News Article | February 15, 2017
Evisions, Inc., a leader in education and research software solutions, today announced the company is the first in its industry to receive the prestigious ISO 27001 vendor certification for the Evisions Research Suite. With ISO 27001 certification, the Evisions Research Suite enables North American customers to securely leverage best-practice workflows that simplify processes, mitigate risk and ensure compliance. ISO 27001 is the strictest and most widely recognized international security certification available for SaaS solutions. As a recognized leader in customer satisfaction, Evisions opted for ISO 27001 vendor certification to underscore its commitment to information security and data privacy for the research community and the company’s customers. “Evisions is the only electronic research administration provider to back its customer commitment with ISO 27001 vendor certification,” said Joe Potenza, Evisions CEO. “In an era of heightened concern for information and cybersecurity, we work to consistently exceed the highest standards for safeguarding customer information.” ISO 27001 certification is based on a company’s information security management system (ISMS), including all policies, procedures, plans, processes, practices, roles, responsibilities, resources and structures that are used to protect and preserve information. Based on Evisions’ ISMS, ISO 27001 certification applies to all processes of operating and supporting the Evisions Research Suite platform, including people, systems and infrastructures in the company’s offices and datacenters. About Evisions, Inc. Evisions develops innovative, easy–to–use software supported by world-class customer support to simplify work for higher education institutions and research organizations. Evisions is transforming the face of electronic Research Administration by producing intuitive, SaaS solutions and executing quick implementations. Evisions makes Research Administration easier by increasing office efficiency and rapidly responding to support needs. The Evisions Research Suite includes: Cayuse 424, Cayuse SP and Cayuse IRB. Learn more and join our conversations at http://www.evisions.com/research, Twitter, LinkedIn and blog.evisions.com.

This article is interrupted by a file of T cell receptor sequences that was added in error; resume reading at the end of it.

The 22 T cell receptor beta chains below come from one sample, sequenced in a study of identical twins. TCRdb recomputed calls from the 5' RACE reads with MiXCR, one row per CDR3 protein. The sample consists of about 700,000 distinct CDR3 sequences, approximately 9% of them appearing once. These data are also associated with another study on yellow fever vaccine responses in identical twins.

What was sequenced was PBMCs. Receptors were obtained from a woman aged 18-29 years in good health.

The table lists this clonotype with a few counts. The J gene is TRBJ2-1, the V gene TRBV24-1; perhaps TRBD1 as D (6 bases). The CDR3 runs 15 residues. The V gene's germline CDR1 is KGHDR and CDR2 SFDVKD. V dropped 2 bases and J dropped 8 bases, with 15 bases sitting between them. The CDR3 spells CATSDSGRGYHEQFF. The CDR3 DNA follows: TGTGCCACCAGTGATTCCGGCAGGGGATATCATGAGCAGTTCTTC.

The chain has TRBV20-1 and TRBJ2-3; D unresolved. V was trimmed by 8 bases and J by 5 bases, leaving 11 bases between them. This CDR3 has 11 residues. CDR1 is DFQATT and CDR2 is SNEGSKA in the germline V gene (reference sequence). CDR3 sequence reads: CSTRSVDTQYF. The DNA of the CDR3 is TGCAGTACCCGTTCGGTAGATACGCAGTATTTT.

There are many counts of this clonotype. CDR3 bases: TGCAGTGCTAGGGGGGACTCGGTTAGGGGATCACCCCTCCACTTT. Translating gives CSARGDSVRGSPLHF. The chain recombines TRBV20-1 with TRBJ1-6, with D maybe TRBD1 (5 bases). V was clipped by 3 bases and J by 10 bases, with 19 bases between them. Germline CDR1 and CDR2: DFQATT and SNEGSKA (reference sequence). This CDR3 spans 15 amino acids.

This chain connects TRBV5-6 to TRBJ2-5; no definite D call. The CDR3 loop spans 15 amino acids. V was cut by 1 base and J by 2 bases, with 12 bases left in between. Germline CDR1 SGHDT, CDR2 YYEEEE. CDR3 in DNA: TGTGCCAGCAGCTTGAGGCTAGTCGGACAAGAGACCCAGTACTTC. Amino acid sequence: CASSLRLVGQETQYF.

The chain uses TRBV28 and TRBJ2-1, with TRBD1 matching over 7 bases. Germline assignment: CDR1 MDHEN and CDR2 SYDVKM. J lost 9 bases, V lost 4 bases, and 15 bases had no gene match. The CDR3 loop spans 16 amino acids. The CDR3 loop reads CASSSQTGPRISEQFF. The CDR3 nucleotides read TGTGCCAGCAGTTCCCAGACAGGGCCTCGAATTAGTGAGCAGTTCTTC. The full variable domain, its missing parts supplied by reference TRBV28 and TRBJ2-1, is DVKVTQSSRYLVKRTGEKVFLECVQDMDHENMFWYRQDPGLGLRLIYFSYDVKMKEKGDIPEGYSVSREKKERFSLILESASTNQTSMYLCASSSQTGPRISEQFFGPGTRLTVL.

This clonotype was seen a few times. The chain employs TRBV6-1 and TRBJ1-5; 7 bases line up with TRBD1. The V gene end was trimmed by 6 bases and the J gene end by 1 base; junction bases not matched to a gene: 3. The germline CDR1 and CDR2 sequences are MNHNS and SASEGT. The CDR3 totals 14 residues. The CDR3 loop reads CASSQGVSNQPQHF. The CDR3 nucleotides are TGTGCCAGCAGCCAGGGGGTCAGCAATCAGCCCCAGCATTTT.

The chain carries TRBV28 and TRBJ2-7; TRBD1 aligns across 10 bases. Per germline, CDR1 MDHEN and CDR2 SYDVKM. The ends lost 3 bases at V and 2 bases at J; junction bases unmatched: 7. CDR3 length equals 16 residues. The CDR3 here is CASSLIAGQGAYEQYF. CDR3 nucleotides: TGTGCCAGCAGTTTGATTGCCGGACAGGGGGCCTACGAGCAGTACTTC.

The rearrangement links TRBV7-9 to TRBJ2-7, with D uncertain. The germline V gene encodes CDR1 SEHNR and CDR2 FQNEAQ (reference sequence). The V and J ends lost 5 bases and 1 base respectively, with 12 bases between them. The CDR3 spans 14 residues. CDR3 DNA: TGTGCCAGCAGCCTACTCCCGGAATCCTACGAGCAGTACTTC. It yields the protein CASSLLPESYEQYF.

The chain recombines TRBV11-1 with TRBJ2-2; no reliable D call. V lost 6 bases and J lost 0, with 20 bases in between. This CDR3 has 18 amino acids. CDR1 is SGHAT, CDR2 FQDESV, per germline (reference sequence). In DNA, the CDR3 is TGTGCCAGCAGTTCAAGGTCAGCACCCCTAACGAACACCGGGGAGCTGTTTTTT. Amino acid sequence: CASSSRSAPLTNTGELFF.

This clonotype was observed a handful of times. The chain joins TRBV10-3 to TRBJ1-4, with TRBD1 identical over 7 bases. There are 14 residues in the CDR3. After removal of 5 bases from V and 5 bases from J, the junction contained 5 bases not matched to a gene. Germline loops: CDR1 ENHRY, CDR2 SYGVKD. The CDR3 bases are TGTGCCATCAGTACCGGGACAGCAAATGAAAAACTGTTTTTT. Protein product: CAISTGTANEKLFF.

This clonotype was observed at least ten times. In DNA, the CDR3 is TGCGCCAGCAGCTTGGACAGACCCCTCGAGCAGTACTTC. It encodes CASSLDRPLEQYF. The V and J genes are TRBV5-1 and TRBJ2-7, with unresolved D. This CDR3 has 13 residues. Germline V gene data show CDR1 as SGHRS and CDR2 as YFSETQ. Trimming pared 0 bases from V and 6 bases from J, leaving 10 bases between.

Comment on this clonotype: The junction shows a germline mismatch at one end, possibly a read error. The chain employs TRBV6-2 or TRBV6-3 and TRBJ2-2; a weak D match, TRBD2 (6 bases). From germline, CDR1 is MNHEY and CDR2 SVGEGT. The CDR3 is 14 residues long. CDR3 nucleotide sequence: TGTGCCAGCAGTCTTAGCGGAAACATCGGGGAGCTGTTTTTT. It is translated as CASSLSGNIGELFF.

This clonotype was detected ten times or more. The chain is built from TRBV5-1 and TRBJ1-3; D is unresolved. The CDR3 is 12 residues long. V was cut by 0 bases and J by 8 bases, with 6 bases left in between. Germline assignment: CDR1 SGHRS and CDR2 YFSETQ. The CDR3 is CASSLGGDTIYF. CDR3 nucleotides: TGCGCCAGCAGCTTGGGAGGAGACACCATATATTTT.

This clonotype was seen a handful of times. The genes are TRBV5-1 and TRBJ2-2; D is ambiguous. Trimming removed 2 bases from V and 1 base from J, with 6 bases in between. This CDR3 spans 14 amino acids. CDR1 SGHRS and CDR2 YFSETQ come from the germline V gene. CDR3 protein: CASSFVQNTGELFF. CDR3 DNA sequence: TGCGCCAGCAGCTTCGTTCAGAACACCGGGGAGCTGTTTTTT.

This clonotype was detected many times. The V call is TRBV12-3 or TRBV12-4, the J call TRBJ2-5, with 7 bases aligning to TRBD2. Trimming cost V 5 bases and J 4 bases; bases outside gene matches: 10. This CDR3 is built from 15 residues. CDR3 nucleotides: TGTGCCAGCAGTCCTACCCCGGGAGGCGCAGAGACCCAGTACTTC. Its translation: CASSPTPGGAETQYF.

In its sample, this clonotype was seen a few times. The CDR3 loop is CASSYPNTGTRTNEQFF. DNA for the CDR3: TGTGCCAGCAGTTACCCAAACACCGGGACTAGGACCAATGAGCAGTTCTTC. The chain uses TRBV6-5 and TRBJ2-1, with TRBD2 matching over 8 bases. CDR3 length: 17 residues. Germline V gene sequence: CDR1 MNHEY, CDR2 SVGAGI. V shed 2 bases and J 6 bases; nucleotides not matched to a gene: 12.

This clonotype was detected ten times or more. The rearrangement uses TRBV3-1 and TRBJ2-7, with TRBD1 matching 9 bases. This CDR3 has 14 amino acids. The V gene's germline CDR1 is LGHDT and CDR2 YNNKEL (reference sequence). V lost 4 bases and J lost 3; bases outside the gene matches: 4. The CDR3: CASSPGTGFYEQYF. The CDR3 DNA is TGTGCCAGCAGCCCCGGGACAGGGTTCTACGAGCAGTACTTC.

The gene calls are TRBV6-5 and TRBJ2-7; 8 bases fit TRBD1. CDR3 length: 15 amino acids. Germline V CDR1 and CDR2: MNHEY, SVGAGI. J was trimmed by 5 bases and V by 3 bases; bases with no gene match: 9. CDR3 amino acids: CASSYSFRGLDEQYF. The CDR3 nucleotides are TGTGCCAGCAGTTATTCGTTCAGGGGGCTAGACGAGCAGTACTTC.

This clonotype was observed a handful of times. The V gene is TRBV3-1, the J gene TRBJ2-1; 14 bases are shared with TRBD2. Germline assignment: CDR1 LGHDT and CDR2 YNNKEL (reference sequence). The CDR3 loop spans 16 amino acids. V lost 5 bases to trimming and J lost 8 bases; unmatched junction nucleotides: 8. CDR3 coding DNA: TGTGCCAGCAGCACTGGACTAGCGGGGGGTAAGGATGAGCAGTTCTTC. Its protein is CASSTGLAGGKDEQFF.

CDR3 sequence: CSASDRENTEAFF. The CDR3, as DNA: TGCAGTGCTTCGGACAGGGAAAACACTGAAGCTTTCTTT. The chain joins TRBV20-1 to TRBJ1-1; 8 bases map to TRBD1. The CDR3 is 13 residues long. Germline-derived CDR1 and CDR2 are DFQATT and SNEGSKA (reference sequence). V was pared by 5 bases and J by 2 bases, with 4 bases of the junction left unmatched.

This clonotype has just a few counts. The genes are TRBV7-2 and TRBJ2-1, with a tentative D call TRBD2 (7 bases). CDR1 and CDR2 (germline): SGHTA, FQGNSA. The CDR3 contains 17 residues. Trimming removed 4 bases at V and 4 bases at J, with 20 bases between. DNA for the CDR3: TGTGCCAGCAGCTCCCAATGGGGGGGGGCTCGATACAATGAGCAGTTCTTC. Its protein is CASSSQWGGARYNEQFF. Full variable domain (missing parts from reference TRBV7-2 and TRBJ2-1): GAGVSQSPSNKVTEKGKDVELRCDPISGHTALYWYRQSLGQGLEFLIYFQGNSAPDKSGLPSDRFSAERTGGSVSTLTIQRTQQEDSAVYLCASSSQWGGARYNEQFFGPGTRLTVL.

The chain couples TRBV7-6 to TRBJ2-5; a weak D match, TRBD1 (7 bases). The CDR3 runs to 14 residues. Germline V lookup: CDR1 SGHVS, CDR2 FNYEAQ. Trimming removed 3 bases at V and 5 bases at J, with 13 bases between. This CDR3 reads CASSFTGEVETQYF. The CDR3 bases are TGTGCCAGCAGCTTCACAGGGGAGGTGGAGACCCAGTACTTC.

Pai S.,Cornell College |
Boutin-Foster C.,Cornell College |
Mancuso C.A.,Cornell College |
Mancuso C.A.,Hospital for Special Surgery |
And 3 more authors.
Journal of Asthma | Year: 2014
Objective: The objective of this study was to identify the types of interactions between asthma patients and their social networks such as close family and friends that influence the management of asthma. Methods: Participants were Latino adults presenting for a repeat visit to the emergency department for asthma treatment. Qualitative interviews were conducted with 76 participants. They were asked to describe the experiences of their social networks that have asthma and how interactions with these individuals influenced their own asthma management. Responses were transcribed and analyzed using Grounded Theory as a qualitative analytic approach. Responses were assigned codes; similar codes were grouped into concepts and then categorized to form overarching themes. Results: Four themes emerged: (1) Perceptions of severity of asthma may be based on the experiences of social networks; (2) Economic factors may contribute to the sharing and borrowing of asthma medications between patients and their social networks; (3) Economic factors may contribute to using home remedies instead of prescribed medications; (4) Social network members may be unaware of the factors that trigger asthma and therefore, contribute to asthma exacerbations. Conclusion: This study identified important social network interactions that may impact asthma management in Latino adults. These results can be used to broaden the current focus of asthma self-management programs to incorporate discussions on the role of social networks. A focus on social network interactions addresses the social epidemiology of asthma and advances our understanding of root causes that may underlie the high prevalence of asthma in many Latino communities. © 2014 Informa Healthcare USA, Inc. All rights reserved.
Rodger I.W.,McMaster University |
Dilar D.,Diagnostic Healthcare |
Dwyer J.,Diagnostic Healthcare |
Bienenstock J.,McMaster University |
And 16 more authors.
PLoS ONE | Year: 2013